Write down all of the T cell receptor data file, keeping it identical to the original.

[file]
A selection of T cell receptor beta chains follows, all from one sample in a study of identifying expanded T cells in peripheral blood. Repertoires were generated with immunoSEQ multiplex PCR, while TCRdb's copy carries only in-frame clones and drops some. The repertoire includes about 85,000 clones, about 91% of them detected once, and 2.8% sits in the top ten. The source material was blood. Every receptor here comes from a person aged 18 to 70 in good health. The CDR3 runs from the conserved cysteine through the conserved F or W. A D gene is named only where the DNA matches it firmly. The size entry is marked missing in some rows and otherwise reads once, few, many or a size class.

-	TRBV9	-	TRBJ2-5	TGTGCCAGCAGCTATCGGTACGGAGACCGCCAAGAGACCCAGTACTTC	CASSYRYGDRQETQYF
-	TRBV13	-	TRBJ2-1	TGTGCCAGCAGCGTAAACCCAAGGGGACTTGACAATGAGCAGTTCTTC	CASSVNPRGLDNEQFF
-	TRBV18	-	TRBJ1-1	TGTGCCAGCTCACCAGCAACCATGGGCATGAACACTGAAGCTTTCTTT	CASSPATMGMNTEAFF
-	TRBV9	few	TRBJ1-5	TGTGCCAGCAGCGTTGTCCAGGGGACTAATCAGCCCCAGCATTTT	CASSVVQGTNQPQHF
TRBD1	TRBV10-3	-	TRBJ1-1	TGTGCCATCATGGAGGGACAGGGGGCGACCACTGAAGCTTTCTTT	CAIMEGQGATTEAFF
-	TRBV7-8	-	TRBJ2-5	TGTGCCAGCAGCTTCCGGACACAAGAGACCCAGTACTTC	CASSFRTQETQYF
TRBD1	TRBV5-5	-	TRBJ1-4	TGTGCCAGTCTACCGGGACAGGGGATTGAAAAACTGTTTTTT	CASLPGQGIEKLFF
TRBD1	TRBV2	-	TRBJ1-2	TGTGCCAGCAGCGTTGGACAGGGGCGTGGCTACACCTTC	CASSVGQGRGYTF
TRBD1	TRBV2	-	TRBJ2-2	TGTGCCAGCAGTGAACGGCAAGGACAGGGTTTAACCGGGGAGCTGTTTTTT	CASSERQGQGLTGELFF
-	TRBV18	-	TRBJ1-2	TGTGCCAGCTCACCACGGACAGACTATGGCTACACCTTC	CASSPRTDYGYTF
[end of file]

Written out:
A selection of T cell receptor beta chains follows, all from one sample in a study of identifying expanded T cells in peripheral blood. Repertoires were generated with immunoSEQ multiplex PCR, while TCRdb's copy carries only in-frame clones and drops some. The repertoire includes about 85,000 clones, about 91% of them detected once, and 2.8% sits in the top ten. The source material was blood. Every receptor here comes from a person aged 18 to 70 in good health. The CDR3 runs from the conserved cysteine through the conserved F or W. A D gene is named only where the DNA matches it firmly. The size entry is marked missing in some rows and otherwise reads once, few, many or a size class.

-	TRBV9	-	TRBJ2-5	TGTGCCAGCAGCTATCGGTACGGAGACCGCCAAGAGACCCAGTACTTC	CASSYRYGDRQETQYF
-	TRBV13	-	TRBJ2-1	TGTGCCAGCAGCGTAAACCCAAGGGGACTTGACAATGAGCAGTTCTTC	CASSVNPRGLDNEQFF
-	TRBV18	-	TRBJ1-1	TGTGCCAGCTCACCAGCAACCATGGGCATGAACACTGAAGCTTTCTTT	CASSPATMGMNTEAFF
-	TRBV9	few	TRBJ1-5	TGTGCCAGCAGCGTTGTCCAGGGGACTAATCAGCCCCAGCATTTT	CASSVVQGTNQPQHF
TRBD1	TRBV10-3	-	TRBJ1-1	TGTGCCATCATGGAGGGACAGGGGGCGACCACTGAAGCTTTCTTT	CAIMEGQGATTEAFF
-	TRBV7-8	-	TRBJ2-5	TGTGCCAGCAGCTTCCGGACACAAGAGACCCAGTACTTC	CASSFRTQETQYF
TRBD1	TRBV5-5	-	TRBJ1-4	TGTGCCAGTCTACCGGGACAGGGGATTGAAAAACTGTTTTTT	CASLPGQGIEKLFF
TRBD1	TRBV2	-	TRBJ1-2	TGTGCCAGCAGCGTTGGACAGGGGCGTGGCTACACCTTC	CASSVGQGRGYTF
TRBD1	TRBV2	-	TRBJ2-2	TGTGCCAGCAGTGAACGGCAAGGACAGGGTTTAACCGGGGAGCTGTTTTTT	CASSERQGQGLTGELFF
-	TRBV18	-	TRBJ1-2	TGTGCCAGCTCACCACGGACAGACTATGGCTACACCTTC	CASSPRTDYGYTF